This feeling of invisibility is not new to the Native Americans of Ohio and refers to the arrival of Euro-Americans in Ohio. When the United States was still young, Ohio was considered “Indian Country” and part of the border. The Shawnee, Kickapoo, Lenape (Delaware), Miami, Ottawa and others inhabited what became the state of Ohio. The Northwest Indian War began in 1785, when tribes banded together to form the Western Confederacy and resisted American encroachment in the Great Lakes region. It ended 10 years later with the Treaty of Greenville. The tribes were forced to cede most of Ohio, retaining some land in the northwest corner of the state. That didn’t stop white settlers from trying to take what was left, leading to more conflict during the War of 1812.

The pan-tribal resistance effectively ended due to the defeats suffered by the tribes and the death of the Shawnee chief Tecumseh. After the War of 1812, a succession of treaties and agreements dispossessed the Amerindians. Individual groups like the Shawnee lost all of their land in exchange for reservations. Even these reservations did not last long. In 1830, Andrew Jackson signed the Indian Removal Act, which removed Native Americans from their land holdings in the territory west of the Mississippi. The remaining tribes in Ohio were forced to abandon what was left of their land and move to Oklahoma. In Ohio, this means that today there are no federally recognized tribes or communities.

The northern plains platter, with smoked buffalo, Lakota corn soup, Hidatsa acorn squash, pan bread and Wojapi.  (Photo credit: NAICCO)

The northern plains platter, with smoked buffalo, Lakota corn soup, Hidatsa acorn squash, pan bread and Wojapi. (Photo credit: NAICCO)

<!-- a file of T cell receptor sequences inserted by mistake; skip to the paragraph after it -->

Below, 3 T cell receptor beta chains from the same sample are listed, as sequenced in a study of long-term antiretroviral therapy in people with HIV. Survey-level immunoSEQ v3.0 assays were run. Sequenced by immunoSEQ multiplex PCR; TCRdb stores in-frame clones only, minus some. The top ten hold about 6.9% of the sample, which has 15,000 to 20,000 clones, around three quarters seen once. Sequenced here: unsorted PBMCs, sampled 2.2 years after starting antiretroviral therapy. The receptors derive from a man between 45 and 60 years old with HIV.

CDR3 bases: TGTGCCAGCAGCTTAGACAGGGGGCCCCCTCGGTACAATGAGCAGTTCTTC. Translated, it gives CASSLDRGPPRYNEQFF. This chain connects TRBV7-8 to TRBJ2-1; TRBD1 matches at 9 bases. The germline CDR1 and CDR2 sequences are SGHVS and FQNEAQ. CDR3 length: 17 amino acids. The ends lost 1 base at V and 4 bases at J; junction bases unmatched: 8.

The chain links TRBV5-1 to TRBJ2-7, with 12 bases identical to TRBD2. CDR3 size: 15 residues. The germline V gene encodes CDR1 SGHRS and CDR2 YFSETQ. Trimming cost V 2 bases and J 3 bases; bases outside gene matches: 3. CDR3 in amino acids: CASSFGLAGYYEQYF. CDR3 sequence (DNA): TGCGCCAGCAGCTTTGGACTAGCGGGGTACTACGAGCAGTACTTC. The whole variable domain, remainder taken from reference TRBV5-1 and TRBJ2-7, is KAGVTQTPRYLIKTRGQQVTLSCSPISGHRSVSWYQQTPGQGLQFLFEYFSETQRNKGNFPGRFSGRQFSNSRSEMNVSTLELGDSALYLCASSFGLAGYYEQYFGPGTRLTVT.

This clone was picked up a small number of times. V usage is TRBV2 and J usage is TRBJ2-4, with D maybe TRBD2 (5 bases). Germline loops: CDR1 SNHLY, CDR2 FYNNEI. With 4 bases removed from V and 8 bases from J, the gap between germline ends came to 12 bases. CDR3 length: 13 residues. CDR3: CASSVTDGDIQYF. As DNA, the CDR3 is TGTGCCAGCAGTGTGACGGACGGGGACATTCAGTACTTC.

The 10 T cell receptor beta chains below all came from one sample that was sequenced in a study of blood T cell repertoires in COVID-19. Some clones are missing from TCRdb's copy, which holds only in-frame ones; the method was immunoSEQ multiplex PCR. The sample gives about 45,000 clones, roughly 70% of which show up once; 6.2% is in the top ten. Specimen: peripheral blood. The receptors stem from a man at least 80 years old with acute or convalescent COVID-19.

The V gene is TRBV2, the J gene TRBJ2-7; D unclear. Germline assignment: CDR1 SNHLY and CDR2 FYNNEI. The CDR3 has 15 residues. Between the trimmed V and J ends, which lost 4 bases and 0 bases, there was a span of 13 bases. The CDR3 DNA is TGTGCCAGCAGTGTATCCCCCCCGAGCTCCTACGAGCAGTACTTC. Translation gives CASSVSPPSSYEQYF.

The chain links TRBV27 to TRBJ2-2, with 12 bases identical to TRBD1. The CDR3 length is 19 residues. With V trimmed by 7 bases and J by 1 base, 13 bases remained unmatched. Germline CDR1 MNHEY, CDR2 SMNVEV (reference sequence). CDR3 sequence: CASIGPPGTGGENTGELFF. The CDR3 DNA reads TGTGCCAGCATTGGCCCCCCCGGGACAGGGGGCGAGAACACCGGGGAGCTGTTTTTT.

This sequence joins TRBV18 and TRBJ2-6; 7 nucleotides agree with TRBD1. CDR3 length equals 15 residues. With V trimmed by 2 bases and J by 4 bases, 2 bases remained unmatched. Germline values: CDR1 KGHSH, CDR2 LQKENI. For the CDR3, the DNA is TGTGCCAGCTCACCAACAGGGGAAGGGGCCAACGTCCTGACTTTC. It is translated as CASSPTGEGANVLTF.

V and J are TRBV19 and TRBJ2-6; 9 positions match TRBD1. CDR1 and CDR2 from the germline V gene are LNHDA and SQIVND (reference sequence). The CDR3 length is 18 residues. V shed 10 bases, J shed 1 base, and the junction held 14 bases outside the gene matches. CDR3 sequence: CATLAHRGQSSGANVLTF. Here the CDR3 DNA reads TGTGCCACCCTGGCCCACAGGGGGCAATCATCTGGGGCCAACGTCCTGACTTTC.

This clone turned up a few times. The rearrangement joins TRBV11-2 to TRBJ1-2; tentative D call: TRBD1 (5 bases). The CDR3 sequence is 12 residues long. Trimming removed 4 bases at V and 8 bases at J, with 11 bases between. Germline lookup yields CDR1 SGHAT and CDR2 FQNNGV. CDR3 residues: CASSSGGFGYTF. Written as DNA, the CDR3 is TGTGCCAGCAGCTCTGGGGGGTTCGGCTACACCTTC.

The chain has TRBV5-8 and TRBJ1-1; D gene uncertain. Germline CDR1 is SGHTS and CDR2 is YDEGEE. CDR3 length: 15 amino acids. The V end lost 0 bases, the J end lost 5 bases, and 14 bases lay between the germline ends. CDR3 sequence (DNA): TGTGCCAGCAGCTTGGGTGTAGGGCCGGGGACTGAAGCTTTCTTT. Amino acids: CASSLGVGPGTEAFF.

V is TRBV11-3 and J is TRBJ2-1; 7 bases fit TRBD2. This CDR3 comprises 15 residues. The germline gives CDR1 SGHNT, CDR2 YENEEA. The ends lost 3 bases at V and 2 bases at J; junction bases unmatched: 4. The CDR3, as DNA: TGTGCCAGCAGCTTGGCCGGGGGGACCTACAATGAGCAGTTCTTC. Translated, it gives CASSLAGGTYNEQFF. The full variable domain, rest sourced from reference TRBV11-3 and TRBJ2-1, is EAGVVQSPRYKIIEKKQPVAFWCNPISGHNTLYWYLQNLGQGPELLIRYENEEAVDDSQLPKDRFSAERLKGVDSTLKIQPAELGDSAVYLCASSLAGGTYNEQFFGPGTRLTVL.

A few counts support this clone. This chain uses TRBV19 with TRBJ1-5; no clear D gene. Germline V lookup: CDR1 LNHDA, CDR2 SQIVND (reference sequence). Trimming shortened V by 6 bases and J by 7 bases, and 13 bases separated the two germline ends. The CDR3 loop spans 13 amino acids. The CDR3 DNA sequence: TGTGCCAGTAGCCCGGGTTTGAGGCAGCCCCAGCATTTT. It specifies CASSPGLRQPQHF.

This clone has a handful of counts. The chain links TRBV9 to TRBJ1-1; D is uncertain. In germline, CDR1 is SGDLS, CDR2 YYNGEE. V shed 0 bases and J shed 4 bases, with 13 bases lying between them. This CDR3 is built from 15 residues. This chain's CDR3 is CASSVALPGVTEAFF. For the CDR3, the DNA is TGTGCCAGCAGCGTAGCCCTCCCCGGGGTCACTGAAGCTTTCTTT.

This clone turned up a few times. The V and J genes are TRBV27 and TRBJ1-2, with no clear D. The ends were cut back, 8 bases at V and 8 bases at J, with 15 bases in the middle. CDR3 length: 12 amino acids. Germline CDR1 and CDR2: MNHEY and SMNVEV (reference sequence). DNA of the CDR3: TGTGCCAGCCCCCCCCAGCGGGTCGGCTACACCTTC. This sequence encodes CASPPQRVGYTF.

In the mid-twentieth century, Native Americans began to move in greater numbers to cities and urban areas. The federal government encouraged this with programs like the Indian Relocation Act of 1956, in part out of a desire to weaken tribal structures and governments by assimilating members into broader American society. But he also happened organically when people were just looking for work and going to school. When they arrived in Ohio, community supports had to be created on the fly. (They can also be flimsy: Cleveland had a center for Native Americans, but it closed in the 1980s.)

Enter NAICO. The organization was founded in 1975. “It all started with a woman named Selma Walker from the Yankton Sioux tribe in South Dakota,” Smith said. “She came to Columbus through her husband, who was in the Air Force. At the time, there was no Native American presence in central Ohio. people wasn’t easy, because they had no connection to each other. “They were going to ‘hunt Indians,'” Smith said, “visually looking for other Indians to invite into the fold.”

Ty Smith and his wife, Masami, took on leadership positions at NAICCO in 2011, managing a project called Circles of Care, funded by the Department of Health and Human Services. “An important part of this project was a needs assessment, and from that later came a master plan. Culture, community and economic development were the three main components that came out through the voice of the people. Prioritizing culture was especially important, according to Smith, because of their place in the community. “We are an invisible population, and we are invisible not only to others, but also to ourselves. It is difficult to notice and recognize someone who is aboriginal. We can be misinterpreted as a variety of other ethnic groups in many ways. We knew we had to make sense of ourselves and our presence.